As for The Thinker himself, the interaction between he and The Mechanic shows how much time in his head he spends, playing out an entire argument before it actually occurs. The cliffhanger leaves one to guess how truly brilliant DeVoe is: Is what we saw something on the level of hard light constructs, or more cybernetic machines like the Samuroid had been? Being someone who can calculate algorithm upon algorithm as to how events will play out right down to the slightest detail, it wouldn’t be outside the norm. And given the normal Clifford DeVoe is handicapped, it does give plausibility for the hover chair he gets around in as The Thinker. All in all, great character development and setup for the direct confrontation with this master puppeteer.
The main problem I have with this episode is the antagonist, Black Bison. A female variant on a minor DC Comics character, Mina Chayton’s pro-Native American rights extremism is relevant, but her character felt too one-dimensional. Her metahuman ability to control inanimate objects as long as they’re able-bodied in appearance leaves one to speculate how that works. The effects are minimal for that very reason, brought about by either disguised stuntmen or complete CGI character. The T-Rex was better than that knight. Yes, she’s willing to kill to return a cultural artifact to her people, but it’s still a weak premise. She doesn’t seem that fanatical in her tone of voice. While that might be a good thing and shows she’s running on conviction rather than rage, there’s not much range. Given her portrayer Chelsea Kurtz’ resume with shows like Scandal and The Last Ship, there should have been more.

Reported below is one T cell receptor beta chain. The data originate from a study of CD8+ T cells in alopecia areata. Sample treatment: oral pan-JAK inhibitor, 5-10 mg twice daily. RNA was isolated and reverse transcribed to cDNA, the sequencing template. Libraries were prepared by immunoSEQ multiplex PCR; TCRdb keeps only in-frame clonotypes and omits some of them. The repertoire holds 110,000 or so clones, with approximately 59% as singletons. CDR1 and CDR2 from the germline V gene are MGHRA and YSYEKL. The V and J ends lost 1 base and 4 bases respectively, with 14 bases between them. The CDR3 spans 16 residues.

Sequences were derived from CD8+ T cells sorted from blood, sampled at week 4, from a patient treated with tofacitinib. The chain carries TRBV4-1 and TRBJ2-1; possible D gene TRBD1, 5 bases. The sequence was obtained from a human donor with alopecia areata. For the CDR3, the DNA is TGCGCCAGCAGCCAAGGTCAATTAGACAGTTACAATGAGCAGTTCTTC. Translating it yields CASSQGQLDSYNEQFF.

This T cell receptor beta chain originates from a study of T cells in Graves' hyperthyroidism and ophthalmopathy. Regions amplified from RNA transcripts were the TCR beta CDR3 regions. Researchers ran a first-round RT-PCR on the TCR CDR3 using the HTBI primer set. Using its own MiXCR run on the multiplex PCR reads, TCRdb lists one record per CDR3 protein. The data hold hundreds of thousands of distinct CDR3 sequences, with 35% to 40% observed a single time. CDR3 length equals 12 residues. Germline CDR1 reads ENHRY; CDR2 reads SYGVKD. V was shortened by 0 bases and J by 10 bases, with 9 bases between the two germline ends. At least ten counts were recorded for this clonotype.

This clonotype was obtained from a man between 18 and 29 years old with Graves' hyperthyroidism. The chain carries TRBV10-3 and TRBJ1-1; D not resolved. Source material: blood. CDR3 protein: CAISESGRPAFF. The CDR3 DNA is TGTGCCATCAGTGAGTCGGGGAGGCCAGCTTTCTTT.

Elsewhere, while it was hilarious bringing back that mugger from Season One to trouble Barry and Ralph on the street, what are the odds? Same coat, same MO, same stupid hair. Plus the fact that Ralph inadvertently used his powers in broad daylight and Barry sped him to the hospital for his injuries was careless on both their parts. Yes, he pantsed the guy with super speed back then before The Flash was well known, but it’s five years later. The Flash is a prominent superhero and there’s no way he can cover that up.
The reappearance of Dr. Sharon Finkel felt a bit forced and a little unbelievable. While a hypnotized Ralph was hilarious, Dr. Finkel’s involvement in Barry and Iris’s life together is starting to feel like a running gag. As for Caitlin providing backup as Killer Frost for the attempted takedown of DeVoe, it feels too soon for her to show off the new balance she’s enjoying with her alter-ego. She demonstrated her ability to pull back in the last episode, but the new dynamic is too early to take out into battle. As for the Council of Wells, while funny, I thought Gandalf Wells was too much of a stretch. I’m surprised they didn’t have Cisco make a Tolkien or McKellen reference.
Comedy and character growth won over the shortcomings of this week’s latest threat. I’m interested in seeing Ralph’s supersuit 2.0 in future episodes till we reach the rounded out Elongated Man from the comics. And let’s see more of the Council of Wells. Moreover, I’m interested in seeing how the reveal of a normal-looking Clifford DeVoe impacts the investigation into The Thinker.